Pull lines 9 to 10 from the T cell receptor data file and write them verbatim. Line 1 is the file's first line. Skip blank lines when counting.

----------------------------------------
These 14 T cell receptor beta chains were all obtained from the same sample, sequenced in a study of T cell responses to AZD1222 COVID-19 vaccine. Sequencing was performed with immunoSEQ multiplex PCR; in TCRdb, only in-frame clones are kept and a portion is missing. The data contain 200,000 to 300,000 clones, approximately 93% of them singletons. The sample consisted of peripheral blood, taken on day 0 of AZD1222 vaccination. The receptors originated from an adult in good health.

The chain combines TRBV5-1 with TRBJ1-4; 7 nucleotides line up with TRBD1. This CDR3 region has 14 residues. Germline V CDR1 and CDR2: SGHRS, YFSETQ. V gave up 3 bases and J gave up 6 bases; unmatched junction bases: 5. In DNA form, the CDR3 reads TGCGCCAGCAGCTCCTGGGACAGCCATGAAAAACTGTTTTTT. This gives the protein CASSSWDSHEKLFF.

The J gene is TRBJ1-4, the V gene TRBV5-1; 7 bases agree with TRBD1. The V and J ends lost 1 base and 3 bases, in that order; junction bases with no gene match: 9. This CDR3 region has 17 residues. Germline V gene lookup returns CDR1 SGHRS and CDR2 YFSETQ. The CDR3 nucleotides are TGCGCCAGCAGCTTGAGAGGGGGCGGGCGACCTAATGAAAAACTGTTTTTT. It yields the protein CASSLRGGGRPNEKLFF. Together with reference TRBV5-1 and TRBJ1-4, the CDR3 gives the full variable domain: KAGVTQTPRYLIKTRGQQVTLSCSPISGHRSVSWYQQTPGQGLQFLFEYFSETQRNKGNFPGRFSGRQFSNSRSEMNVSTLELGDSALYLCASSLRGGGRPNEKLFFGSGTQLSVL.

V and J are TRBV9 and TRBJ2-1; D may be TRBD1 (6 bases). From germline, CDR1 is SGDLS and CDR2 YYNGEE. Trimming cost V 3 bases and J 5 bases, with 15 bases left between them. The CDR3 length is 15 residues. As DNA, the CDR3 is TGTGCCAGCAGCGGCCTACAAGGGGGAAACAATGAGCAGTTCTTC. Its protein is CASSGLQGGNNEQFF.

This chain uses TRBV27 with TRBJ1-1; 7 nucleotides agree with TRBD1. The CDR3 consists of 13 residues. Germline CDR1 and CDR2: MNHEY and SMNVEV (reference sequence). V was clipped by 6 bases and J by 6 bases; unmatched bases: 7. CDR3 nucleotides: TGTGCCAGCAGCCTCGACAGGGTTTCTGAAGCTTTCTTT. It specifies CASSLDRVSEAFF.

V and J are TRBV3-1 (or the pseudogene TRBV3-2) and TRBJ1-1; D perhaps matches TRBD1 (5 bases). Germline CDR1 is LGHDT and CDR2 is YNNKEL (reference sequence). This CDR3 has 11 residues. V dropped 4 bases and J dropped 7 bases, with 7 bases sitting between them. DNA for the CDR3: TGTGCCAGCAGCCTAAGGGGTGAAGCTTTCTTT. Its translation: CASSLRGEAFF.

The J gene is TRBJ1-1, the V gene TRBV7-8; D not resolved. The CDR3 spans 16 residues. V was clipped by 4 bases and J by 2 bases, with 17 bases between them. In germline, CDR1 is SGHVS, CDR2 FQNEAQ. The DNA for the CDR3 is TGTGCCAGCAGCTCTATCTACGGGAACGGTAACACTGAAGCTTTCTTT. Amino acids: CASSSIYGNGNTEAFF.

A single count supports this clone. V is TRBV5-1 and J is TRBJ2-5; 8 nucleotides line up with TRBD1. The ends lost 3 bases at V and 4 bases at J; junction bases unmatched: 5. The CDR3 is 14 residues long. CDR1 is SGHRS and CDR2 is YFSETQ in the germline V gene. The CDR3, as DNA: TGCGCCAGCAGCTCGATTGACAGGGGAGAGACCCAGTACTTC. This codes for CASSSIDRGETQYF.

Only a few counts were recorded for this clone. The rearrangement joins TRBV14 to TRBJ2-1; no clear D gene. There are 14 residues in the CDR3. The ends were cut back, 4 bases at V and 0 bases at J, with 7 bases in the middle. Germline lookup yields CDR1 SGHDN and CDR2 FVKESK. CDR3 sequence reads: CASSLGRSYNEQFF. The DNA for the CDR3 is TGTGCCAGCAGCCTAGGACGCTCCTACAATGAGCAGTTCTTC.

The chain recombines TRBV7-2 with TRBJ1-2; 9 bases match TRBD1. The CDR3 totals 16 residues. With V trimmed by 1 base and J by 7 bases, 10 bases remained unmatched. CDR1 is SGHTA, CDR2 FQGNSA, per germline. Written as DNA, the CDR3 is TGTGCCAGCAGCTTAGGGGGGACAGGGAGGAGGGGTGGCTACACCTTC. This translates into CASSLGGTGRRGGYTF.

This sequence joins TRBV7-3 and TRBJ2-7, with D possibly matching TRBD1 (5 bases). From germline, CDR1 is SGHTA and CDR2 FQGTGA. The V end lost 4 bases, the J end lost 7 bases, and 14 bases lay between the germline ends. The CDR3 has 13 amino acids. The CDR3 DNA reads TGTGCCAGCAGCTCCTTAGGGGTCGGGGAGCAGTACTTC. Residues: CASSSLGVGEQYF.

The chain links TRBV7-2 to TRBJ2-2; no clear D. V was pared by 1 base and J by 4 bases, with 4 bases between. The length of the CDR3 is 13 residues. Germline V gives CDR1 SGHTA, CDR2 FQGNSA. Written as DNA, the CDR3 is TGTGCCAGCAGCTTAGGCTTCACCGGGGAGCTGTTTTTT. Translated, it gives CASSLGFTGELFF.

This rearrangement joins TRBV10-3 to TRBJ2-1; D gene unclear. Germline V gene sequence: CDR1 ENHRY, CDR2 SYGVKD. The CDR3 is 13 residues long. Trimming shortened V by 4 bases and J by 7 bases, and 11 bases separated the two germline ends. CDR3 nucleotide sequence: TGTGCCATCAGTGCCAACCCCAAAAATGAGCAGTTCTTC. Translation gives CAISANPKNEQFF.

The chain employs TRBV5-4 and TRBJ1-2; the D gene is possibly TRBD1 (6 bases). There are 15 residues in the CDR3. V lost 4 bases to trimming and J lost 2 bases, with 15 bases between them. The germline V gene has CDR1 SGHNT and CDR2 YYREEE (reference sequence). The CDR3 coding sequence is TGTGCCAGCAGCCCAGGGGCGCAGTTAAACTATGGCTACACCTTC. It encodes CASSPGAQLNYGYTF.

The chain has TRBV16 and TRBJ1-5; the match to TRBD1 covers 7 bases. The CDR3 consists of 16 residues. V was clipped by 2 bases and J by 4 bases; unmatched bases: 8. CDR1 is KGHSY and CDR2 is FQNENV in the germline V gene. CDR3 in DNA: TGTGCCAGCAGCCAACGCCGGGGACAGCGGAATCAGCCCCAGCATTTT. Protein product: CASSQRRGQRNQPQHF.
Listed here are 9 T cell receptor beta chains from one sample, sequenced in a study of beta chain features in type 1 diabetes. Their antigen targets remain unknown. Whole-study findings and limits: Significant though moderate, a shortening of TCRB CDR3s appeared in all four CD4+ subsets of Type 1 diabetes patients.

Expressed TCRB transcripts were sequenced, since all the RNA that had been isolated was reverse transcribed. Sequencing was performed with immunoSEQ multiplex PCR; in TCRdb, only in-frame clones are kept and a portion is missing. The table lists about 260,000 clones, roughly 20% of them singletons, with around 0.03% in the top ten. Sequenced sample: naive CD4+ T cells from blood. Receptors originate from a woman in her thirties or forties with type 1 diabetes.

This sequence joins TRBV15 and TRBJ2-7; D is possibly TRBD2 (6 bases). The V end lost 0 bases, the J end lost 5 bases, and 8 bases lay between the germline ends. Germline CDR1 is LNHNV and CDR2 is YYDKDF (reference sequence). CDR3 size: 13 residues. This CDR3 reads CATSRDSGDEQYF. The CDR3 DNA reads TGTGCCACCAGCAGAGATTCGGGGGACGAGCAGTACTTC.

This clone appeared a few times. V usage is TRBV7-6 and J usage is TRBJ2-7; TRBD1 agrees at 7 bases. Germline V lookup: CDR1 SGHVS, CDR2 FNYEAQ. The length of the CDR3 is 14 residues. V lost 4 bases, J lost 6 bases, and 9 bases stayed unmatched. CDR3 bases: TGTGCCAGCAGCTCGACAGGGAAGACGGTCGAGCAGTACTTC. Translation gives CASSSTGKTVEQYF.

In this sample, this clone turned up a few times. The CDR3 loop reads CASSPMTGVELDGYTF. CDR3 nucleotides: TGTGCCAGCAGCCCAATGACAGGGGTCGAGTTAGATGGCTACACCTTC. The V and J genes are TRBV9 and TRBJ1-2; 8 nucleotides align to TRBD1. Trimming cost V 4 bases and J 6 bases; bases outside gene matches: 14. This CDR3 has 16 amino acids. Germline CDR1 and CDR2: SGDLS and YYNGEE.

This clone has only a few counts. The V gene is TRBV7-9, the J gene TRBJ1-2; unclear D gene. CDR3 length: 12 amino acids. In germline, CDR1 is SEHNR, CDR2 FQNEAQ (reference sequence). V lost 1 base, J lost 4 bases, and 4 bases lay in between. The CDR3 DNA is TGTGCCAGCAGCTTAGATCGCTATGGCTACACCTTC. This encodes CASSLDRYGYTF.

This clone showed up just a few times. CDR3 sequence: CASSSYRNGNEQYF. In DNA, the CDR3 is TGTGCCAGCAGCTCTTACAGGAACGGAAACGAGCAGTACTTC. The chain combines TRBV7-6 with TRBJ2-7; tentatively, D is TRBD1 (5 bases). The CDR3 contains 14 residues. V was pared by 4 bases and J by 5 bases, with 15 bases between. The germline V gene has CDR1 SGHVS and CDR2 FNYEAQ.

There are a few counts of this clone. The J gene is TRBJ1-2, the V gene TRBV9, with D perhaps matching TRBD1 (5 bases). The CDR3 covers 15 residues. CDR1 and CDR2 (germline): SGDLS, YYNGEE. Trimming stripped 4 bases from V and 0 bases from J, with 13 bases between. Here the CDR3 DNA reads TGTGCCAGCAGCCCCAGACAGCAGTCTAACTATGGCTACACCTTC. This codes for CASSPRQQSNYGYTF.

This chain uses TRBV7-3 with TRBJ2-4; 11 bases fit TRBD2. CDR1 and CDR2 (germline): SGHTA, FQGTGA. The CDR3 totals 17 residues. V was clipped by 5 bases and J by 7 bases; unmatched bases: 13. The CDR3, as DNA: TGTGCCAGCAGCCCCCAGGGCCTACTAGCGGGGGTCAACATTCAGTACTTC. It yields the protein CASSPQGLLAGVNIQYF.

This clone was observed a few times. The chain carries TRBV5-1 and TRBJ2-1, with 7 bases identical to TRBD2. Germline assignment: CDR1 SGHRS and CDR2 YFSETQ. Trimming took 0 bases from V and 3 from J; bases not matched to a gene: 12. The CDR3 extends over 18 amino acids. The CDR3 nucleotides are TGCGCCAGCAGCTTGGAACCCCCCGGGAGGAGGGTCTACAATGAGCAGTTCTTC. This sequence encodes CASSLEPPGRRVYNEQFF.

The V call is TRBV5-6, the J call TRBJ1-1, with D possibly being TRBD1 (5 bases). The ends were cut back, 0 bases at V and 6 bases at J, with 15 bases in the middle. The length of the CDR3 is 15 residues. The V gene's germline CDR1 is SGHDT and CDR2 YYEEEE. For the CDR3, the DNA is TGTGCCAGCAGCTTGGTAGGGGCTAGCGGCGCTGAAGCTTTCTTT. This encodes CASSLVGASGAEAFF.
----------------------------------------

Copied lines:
Only a few counts were recorded for this clone. The rearrangement joins TRBV14 to TRBJ2-1; no clear D gene. There are 14 residues in the CDR3. The ends were cut back, 4 bases at V and 0 bases at J, with 7 bases in the middle. Germline lookup yields CDR1 SGHDN and CDR2 FVKESK. CDR3 sequence reads: CASSLGRSYNEQFF. The DNA for the CDR3 is TGTGCCAGCAGCCTAGGACGCTCCTACAATGAGCAGTTCTTC.

The chain recombines TRBV7-2 with TRBJ1-2; 9 bases match TRBD1. The CDR3 totals 16 residues. With V trimmed by 1 base and J by 7 bases, 10 bases remained unmatched. CDR1 is SGHTA, CDR2 FQGNSA, per germline. Written as DNA, the CDR3 is TGTGCCAGCAGCTTAGGGGGGACAGGGAGGAGGGGTGGCTACACCTTC. This translates into CASSLGGTGRRGGYTF.